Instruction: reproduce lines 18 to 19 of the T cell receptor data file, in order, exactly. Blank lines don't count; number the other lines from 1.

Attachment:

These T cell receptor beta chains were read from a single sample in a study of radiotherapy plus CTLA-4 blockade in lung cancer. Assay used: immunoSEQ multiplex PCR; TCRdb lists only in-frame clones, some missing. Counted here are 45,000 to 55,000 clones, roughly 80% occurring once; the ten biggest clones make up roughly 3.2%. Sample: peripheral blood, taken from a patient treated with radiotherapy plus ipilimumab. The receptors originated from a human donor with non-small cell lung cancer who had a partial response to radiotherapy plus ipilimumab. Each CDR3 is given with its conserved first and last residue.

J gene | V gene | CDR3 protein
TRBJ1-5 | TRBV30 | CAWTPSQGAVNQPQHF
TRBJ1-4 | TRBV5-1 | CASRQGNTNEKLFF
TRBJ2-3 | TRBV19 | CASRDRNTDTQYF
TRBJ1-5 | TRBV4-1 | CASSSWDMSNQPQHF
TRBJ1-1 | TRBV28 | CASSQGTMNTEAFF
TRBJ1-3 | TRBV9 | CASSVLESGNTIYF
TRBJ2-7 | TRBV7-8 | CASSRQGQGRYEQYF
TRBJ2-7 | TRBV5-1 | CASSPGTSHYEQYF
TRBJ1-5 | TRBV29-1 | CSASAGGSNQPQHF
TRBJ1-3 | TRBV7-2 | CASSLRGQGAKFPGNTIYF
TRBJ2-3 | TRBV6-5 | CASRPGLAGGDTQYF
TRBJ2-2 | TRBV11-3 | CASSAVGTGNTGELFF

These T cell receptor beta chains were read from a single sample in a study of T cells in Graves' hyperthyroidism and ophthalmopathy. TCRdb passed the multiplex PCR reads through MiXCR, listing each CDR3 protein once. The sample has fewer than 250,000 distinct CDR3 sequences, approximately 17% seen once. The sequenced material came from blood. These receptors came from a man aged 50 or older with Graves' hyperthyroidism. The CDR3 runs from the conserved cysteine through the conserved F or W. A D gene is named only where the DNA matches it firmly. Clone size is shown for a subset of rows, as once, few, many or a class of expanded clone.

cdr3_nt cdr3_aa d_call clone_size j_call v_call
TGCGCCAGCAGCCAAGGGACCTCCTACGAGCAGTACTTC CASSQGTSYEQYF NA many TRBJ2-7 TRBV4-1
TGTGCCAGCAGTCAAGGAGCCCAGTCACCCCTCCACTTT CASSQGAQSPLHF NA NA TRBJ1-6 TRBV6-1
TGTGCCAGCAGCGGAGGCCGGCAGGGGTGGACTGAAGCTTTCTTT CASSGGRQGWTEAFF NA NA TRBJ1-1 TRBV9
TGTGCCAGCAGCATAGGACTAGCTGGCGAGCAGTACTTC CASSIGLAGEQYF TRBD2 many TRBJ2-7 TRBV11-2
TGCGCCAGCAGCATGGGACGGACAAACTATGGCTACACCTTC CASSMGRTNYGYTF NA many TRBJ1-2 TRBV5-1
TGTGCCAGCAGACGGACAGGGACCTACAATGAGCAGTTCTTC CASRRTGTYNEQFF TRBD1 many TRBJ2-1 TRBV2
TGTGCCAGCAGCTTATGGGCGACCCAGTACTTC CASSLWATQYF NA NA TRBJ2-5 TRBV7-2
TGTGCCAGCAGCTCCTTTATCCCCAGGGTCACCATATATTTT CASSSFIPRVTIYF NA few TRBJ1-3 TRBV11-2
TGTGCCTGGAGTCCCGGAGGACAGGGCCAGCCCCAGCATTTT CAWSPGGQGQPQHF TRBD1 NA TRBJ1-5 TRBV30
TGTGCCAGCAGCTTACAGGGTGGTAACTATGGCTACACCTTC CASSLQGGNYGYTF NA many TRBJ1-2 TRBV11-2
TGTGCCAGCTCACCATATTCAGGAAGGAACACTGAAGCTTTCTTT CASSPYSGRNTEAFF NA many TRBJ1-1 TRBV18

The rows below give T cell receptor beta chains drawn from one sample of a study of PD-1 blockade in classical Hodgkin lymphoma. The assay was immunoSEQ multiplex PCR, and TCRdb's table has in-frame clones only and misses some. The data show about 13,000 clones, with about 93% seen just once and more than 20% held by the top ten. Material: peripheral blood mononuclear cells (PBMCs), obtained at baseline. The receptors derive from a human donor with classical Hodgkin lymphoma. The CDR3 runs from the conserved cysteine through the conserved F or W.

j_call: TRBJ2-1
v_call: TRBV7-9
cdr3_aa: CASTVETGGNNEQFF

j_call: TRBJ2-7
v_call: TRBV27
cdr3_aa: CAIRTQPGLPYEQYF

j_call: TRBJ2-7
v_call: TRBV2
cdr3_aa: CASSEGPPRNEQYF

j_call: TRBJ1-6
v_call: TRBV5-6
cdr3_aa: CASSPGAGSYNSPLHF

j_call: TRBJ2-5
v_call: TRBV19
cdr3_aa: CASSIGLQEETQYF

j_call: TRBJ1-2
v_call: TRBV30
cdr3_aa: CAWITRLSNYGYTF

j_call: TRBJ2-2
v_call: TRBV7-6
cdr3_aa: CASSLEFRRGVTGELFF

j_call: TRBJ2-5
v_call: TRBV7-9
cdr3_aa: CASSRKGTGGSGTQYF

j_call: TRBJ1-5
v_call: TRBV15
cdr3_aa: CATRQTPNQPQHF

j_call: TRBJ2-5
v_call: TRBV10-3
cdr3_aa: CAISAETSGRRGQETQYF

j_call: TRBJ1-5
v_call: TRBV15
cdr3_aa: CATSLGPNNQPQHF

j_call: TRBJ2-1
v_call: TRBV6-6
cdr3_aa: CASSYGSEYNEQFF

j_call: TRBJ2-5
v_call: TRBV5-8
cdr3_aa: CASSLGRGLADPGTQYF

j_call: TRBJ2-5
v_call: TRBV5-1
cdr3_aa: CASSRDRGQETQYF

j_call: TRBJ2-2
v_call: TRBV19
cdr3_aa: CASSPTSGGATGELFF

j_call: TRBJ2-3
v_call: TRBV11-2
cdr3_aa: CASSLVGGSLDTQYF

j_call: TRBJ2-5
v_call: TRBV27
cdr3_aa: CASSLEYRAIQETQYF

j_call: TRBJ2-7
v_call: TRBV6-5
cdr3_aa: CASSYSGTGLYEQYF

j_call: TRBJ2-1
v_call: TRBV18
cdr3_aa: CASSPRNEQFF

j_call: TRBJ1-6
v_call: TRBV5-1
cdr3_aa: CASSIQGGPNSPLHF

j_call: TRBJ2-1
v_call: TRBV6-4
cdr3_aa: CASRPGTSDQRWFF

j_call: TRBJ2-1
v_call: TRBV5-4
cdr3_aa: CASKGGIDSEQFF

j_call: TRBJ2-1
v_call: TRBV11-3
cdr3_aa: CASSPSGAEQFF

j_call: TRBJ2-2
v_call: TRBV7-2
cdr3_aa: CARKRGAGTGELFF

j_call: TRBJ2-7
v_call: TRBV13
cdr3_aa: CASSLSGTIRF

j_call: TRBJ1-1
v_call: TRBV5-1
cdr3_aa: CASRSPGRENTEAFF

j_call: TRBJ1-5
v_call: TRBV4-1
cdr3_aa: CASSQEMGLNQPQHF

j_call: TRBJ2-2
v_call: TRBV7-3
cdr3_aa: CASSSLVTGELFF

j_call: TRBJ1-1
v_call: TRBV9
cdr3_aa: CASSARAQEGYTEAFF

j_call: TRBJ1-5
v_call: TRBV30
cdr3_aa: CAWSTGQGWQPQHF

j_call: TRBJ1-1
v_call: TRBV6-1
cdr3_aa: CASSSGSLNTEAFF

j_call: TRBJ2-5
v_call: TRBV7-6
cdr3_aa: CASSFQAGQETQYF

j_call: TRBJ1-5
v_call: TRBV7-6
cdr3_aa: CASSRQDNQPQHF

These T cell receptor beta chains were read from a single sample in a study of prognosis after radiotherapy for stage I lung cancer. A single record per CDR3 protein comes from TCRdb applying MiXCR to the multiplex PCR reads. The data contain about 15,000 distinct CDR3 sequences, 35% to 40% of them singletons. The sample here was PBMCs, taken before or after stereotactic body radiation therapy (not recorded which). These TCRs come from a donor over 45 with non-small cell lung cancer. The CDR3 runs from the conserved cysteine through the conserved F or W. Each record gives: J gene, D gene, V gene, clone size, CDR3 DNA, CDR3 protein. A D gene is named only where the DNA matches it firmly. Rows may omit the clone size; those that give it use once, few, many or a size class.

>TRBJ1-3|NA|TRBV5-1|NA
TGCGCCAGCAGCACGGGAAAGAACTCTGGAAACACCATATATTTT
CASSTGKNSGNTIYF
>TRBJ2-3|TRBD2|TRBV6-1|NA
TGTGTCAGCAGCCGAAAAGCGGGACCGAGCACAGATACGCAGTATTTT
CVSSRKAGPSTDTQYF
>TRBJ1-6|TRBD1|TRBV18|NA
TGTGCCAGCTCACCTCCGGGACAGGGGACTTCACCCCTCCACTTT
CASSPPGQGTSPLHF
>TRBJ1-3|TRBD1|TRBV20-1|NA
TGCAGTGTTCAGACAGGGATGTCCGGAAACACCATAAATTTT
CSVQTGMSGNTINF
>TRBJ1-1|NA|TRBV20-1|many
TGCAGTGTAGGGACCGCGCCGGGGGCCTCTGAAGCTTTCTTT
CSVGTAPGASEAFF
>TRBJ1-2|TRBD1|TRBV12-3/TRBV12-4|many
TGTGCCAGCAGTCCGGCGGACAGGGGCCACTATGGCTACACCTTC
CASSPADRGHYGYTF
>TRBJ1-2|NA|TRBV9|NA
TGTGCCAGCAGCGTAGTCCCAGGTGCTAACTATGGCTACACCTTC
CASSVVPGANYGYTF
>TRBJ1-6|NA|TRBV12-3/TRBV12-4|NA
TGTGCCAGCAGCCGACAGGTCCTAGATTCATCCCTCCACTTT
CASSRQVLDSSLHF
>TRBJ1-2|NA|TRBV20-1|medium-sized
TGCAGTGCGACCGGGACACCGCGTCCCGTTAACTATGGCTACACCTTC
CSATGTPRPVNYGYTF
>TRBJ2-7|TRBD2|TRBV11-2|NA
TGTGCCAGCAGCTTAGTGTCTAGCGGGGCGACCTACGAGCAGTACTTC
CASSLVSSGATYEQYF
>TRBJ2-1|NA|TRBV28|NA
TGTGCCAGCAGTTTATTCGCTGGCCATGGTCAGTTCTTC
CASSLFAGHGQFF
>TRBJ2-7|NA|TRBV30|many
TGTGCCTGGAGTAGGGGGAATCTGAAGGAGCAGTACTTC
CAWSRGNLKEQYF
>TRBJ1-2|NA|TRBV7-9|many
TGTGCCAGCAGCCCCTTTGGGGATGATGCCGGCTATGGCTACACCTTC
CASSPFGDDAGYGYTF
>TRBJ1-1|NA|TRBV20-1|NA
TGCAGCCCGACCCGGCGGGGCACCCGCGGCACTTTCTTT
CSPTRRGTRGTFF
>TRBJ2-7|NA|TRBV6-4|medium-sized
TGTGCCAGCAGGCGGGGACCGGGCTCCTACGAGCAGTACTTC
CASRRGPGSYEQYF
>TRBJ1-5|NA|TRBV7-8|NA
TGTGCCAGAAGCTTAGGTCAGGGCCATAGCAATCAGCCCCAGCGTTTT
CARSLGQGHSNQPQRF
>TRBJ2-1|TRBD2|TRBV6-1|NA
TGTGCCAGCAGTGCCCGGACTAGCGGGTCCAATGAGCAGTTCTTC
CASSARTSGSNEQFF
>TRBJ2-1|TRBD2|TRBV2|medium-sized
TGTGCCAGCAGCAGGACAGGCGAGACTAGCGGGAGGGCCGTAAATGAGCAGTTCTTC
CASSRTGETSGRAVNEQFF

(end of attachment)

TGTGCCAGCAGTCAAGGAGCCCAGTCACCCCTCCACTTT CASSQGAQSPLHF NA NA TRBJ1-6 TRBV6-1
TGTGCCAGCAGCGGAGGCCGGCAGGGGTGGACTGAAGCTTTCTTT CASSGGRQGWTEAFF NA NA TRBJ1-1 TRBV9